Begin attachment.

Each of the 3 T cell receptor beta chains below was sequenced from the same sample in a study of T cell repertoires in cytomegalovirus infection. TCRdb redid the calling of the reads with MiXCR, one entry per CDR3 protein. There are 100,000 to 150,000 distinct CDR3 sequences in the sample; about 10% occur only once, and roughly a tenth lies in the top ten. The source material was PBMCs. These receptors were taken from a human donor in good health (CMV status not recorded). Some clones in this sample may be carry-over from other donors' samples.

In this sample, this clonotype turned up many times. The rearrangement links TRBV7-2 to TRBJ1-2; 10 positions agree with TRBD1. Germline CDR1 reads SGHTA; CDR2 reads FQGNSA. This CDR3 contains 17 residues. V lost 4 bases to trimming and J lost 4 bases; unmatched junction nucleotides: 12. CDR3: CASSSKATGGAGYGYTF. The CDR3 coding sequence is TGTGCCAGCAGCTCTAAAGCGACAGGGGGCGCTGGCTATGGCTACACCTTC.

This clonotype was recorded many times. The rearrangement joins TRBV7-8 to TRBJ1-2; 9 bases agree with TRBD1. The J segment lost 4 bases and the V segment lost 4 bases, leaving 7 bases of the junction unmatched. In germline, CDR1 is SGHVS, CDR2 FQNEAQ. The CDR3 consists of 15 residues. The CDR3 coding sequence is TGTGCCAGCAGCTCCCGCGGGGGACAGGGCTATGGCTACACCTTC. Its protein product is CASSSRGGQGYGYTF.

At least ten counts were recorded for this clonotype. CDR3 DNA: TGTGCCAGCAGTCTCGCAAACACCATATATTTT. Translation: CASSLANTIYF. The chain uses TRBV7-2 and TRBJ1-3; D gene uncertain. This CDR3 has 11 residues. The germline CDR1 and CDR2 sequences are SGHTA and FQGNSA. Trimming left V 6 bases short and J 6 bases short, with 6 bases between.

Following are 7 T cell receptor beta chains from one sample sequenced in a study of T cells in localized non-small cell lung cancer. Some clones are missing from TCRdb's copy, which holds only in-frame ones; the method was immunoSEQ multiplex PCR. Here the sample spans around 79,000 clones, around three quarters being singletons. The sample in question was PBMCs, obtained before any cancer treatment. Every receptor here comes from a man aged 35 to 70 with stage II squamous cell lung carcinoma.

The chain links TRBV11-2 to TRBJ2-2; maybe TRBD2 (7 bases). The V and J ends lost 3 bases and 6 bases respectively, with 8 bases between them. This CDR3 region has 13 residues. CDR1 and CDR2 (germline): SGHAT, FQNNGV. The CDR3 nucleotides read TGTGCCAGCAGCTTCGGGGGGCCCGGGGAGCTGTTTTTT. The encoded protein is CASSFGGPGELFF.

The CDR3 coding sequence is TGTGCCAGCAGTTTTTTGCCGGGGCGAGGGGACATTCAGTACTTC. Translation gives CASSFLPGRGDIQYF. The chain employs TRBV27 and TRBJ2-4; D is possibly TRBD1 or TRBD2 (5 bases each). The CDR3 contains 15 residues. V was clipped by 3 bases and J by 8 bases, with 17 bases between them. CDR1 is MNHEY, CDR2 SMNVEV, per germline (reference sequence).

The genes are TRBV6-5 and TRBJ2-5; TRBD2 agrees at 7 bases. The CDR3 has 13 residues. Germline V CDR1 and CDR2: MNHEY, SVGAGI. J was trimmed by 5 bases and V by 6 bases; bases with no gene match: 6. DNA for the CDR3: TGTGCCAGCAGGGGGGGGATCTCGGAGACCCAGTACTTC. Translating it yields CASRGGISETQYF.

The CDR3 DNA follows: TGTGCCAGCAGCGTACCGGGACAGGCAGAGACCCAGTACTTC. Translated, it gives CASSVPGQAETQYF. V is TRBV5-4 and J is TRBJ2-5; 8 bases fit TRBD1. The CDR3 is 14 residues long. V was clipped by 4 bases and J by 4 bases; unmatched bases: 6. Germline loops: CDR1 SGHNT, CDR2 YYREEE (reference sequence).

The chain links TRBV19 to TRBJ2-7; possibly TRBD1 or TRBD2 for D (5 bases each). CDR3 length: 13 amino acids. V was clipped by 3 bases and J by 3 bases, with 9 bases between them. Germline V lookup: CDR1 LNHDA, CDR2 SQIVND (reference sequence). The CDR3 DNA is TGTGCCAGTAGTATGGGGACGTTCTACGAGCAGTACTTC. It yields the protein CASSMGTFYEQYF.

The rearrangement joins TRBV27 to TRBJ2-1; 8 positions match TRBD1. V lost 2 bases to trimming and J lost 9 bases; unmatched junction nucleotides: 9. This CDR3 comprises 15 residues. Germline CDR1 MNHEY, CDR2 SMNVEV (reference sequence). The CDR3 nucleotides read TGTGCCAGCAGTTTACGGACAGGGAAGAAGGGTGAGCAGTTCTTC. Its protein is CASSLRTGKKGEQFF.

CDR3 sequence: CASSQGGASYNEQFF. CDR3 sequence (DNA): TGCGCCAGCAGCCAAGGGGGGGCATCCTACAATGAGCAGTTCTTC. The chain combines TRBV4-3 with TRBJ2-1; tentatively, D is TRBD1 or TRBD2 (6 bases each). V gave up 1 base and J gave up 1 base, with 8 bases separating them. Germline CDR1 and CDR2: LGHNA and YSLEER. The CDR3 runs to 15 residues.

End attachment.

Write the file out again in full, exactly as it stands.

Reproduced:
Each of the 3 T cell receptor beta chains below was sequenced from the same sample in a study of T cell repertoires in cytomegalovirus infection. TCRdb redid the calling of the reads with MiXCR, one entry per CDR3 protein. There are 100,000 to 150,000 distinct CDR3 sequences in the sample; about 10% occur only once, and roughly a tenth lies in the top ten. The source material was PBMCs. These receptors were taken from a human donor in good health (CMV status not recorded). Some clones in this sample may be carry-over from other donors' samples.

In this sample, this clonotype turned up many times. The rearrangement links TRBV7-2 to TRBJ1-2; 10 positions agree with TRBD1. Germline CDR1 reads SGHTA; CDR2 reads FQGNSA. This CDR3 contains 17 residues. V lost 4 bases to trimming and J lost 4 bases; unmatched junction nucleotides: 12. CDR3: CASSSKATGGAGYGYTF. The CDR3 coding sequence is TGTGCCAGCAGCTCTAAAGCGACAGGGGGCGCTGGCTATGGCTACACCTTC.

This clonotype was recorded many times. The rearrangement joins TRBV7-8 to TRBJ1-2; 9 bases agree with TRBD1. The J segment lost 4 bases and the V segment lost 4 bases, leaving 7 bases of the junction unmatched. In germline, CDR1 is SGHVS, CDR2 FQNEAQ. The CDR3 consists of 15 residues. The CDR3 coding sequence is TGTGCCAGCAGCTCCCGCGGGGGACAGGGCTATGGCTACACCTTC. Its protein product is CASSSRGGQGYGYTF.

At least ten counts were recorded for this clonotype. CDR3 DNA: TGTGCCAGCAGTCTCGCAAACACCATATATTTT. Translation: CASSLANTIYF. The chain uses TRBV7-2 and TRBJ1-3; D gene uncertain. This CDR3 has 11 residues. The germline CDR1 and CDR2 sequences are SGHTA and FQGNSA. Trimming left V 6 bases short and J 6 bases short, with 6 bases between.

Following are 7 T cell receptor beta chains from one sample sequenced in a study of T cells in localized non-small cell lung cancer. Some clones are missing from TCRdb's copy, which holds only in-frame ones; the method was immunoSEQ multiplex PCR. Here the sample spans around 79,000 clones, around three quarters being singletons. The sample in question was PBMCs, obtained before any cancer treatment. Every receptor here comes from a man aged 35 to 70 with stage II squamous cell lung carcinoma.

The chain links TRBV11-2 to TRBJ2-2; maybe TRBD2 (7 bases). The V and J ends lost 3 bases and 6 bases respectively, with 8 bases between them. This CDR3 region has 13 residues. CDR1 and CDR2 (germline): SGHAT, FQNNGV. The CDR3 nucleotides read TGTGCCAGCAGCTTCGGGGGGCCCGGGGAGCTGTTTTTT. The encoded protein is CASSFGGPGELFF.

The CDR3 coding sequence is TGTGCCAGCAGTTTTTTGCCGGGGCGAGGGGACATTCAGTACTTC. Translation gives CASSFLPGRGDIQYF. The chain employs TRBV27 and TRBJ2-4; D is possibly TRBD1 or TRBD2 (5 bases each). The CDR3 contains 15 residues. V was clipped by 3 bases and J by 8 bases, with 17 bases between them. CDR1 is MNHEY, CDR2 SMNVEV, per germline (reference sequence).

The genes are TRBV6-5 and TRBJ2-5; TRBD2 agrees at 7 bases. The CDR3 has 13 residues. Germline V CDR1 and CDR2: MNHEY, SVGAGI. J was trimmed by 5 bases and V by 6 bases; bases with no gene match: 6. DNA for the CDR3: TGTGCCAGCAGGGGGGGGATCTCGGAGACCCAGTACTTC. Translating it yields CASRGGISETQYF.

The CDR3 DNA follows: TGTGCCAGCAGCGTACCGGGACAGGCAGAGACCCAGTACTTC. Translated, it gives CASSVPGQAETQYF. V is TRBV5-4 and J is TRBJ2-5; 8 bases fit TRBD1. The CDR3 is 14 residues long. V was clipped by 4 bases and J by 4 bases; unmatched bases: 6. Germline loops: CDR1 SGHNT, CDR2 YYREEE (reference sequence).

The chain links TRBV19 to TRBJ2-7; possibly TRBD1 or TRBD2 for D (5 bases each). CDR3 length: 13 amino acids. V was clipped by 3 bases and J by 3 bases, with 9 bases between them. Germline V lookup: CDR1 LNHDA, CDR2 SQIVND (reference sequence). The CDR3 DNA is TGTGCCAGTAGTATGGGGACGTTCTACGAGCAGTACTTC. It yields the protein CASSMGTFYEQYF.

The rearrangement joins TRBV27 to TRBJ2-1; 8 positions match TRBD1. V lost 2 bases to trimming and J lost 9 bases; unmatched junction nucleotides: 9. This CDR3 comprises 15 residues. Germline CDR1 MNHEY, CDR2 SMNVEV (reference sequence). The CDR3 nucleotides read TGTGCCAGCAGTTTACGGACAGGGAAGAAGGGTGAGCAGTTCTTC. Its protein is CASSLRTGKKGEQFF.

CDR3 sequence: CASSQGGASYNEQFF. CDR3 sequence (DNA): TGCGCCAGCAGCCAAGGGGGGGCATCCTACAATGAGCAGTTCTTC. The chain combines TRBV4-3 with TRBJ2-1; tentatively, D is TRBD1 or TRBD2 (6 bases each). V gave up 1 base and J gave up 1 base, with 8 bases separating them. Germline CDR1 and CDR2: LGHNA and YSLEER. The CDR3 runs to 15 residues.